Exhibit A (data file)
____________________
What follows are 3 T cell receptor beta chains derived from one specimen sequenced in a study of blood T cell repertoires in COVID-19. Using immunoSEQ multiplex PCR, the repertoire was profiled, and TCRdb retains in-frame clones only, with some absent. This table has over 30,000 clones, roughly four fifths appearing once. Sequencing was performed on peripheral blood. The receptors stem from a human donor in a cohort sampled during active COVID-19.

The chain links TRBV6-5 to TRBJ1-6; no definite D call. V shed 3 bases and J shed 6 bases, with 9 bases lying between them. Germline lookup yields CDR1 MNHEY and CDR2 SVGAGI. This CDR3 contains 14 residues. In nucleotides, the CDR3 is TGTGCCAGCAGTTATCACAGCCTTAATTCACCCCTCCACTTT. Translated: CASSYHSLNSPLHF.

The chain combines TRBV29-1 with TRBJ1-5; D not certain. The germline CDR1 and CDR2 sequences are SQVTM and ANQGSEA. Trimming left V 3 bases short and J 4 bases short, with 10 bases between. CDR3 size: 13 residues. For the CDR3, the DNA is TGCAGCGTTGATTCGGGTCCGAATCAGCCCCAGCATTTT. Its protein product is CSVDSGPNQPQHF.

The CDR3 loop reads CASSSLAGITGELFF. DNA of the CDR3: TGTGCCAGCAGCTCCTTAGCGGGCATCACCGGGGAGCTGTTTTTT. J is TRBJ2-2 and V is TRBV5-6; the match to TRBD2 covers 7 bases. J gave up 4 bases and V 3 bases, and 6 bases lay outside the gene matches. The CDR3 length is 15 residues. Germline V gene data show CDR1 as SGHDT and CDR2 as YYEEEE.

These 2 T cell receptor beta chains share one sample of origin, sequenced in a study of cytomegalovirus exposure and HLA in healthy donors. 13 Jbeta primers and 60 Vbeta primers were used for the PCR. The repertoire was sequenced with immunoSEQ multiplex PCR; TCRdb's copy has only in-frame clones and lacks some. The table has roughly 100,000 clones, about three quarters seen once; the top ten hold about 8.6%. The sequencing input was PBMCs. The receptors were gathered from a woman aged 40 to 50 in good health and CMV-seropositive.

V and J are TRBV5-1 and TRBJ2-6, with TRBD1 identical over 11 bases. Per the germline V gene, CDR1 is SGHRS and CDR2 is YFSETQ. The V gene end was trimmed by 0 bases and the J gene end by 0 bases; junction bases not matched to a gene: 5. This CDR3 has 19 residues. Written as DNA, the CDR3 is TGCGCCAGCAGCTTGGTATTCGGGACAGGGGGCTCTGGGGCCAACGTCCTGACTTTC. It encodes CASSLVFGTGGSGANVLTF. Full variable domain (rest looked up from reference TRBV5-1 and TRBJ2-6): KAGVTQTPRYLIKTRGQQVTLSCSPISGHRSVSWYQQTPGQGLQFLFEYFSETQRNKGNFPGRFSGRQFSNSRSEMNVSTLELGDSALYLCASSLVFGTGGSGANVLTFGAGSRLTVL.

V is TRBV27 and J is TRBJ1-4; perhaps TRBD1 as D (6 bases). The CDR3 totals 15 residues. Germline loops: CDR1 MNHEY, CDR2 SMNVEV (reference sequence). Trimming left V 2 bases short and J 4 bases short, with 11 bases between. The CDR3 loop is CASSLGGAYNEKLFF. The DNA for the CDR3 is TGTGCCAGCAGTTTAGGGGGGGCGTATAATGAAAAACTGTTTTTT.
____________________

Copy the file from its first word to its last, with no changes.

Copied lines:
What follows are 3 T cell receptor beta chains derived from one specimen sequenced in a study of blood T cell repertoires in COVID-19. Using immunoSEQ multiplex PCR, the repertoire was profiled, and TCRdb retains in-frame clones only, with some absent. This table has over 30,000 clones, roughly four fifths appearing once. Sequencing was performed on peripheral blood. The receptors stem from a human donor in a cohort sampled during active COVID-19.

The chain links TRBV6-5 to TRBJ1-6; no definite D call. V shed 3 bases and J shed 6 bases, with 9 bases lying between them. Germline lookup yields CDR1 MNHEY and CDR2 SVGAGI. This CDR3 contains 14 residues. In nucleotides, the CDR3 is TGTGCCAGCAGTTATCACAGCCTTAATTCACCCCTCCACTTT. Translated: CASSYHSLNSPLHF.

The chain combines TRBV29-1 with TRBJ1-5; D not certain. The germline CDR1 and CDR2 sequences are SQVTM and ANQGSEA. Trimming left V 3 bases short and J 4 bases short, with 10 bases between. CDR3 size: 13 residues. For the CDR3, the DNA is TGCAGCGTTGATTCGGGTCCGAATCAGCCCCAGCATTTT. Its protein product is CSVDSGPNQPQHF.

The CDR3 loop reads CASSSLAGITGELFF. DNA of the CDR3: TGTGCCAGCAGCTCCTTAGCGGGCATCACCGGGGAGCTGTTTTTT. J is TRBJ2-2 and V is TRBV5-6; the match to TRBD2 covers 7 bases. J gave up 4 bases and V 3 bases, and 6 bases lay outside the gene matches. The CDR3 length is 15 residues. Germline V gene data show CDR1 as SGHDT and CDR2 as YYEEEE.

These 2 T cell receptor beta chains share one sample of origin, sequenced in a study of cytomegalovirus exposure and HLA in healthy donors. 13 Jbeta primers and 60 Vbeta primers were used for the PCR. The repertoire was sequenced with immunoSEQ multiplex PCR; TCRdb's copy has only in-frame clones and lacks some. The table has roughly 100,000 clones, about three quarters seen once; the top ten hold about 8.6%. The sequencing input was PBMCs. The receptors were gathered from a woman aged 40 to 50 in good health and CMV-seropositive.

V and J are TRBV5-1 and TRBJ2-6, with TRBD1 identical over 11 bases. Per the germline V gene, CDR1 is SGHRS and CDR2 is YFSETQ. The V gene end was trimmed by 0 bases and the J gene end by 0 bases; junction bases not matched to a gene: 5. This CDR3 has 19 residues. Written as DNA, the CDR3 is TGCGCCAGCAGCTTGGTATTCGGGACAGGGGGCTCTGGGGCCAACGTCCTGACTTTC. It encodes CASSLVFGTGGSGANVLTF. Full variable domain (rest looked up from reference TRBV5-1 and TRBJ2-6): KAGVTQTPRYLIKTRGQQVTLSCSPISGHRSVSWYQQTPGQGLQFLFEYFSETQRNKGNFPGRFSGRQFSNSRSEMNVSTLELGDSALYLCASSLVFGTGGSGANVLTFGAGSRLTVL.

V is TRBV27 and J is TRBJ1-4; perhaps TRBD1 as D (6 bases). The CDR3 totals 15 residues. Germline loops: CDR1 MNHEY, CDR2 SMNVEV (reference sequence). Trimming left V 2 bases short and J 4 bases short, with 11 bases between. The CDR3 loop is CASSLGGAYNEKLFF. The DNA for the CDR3 is TGTGCCAGCAGTTTAGGGGGGGCGTATAATGAAAAACTGTTTTTT.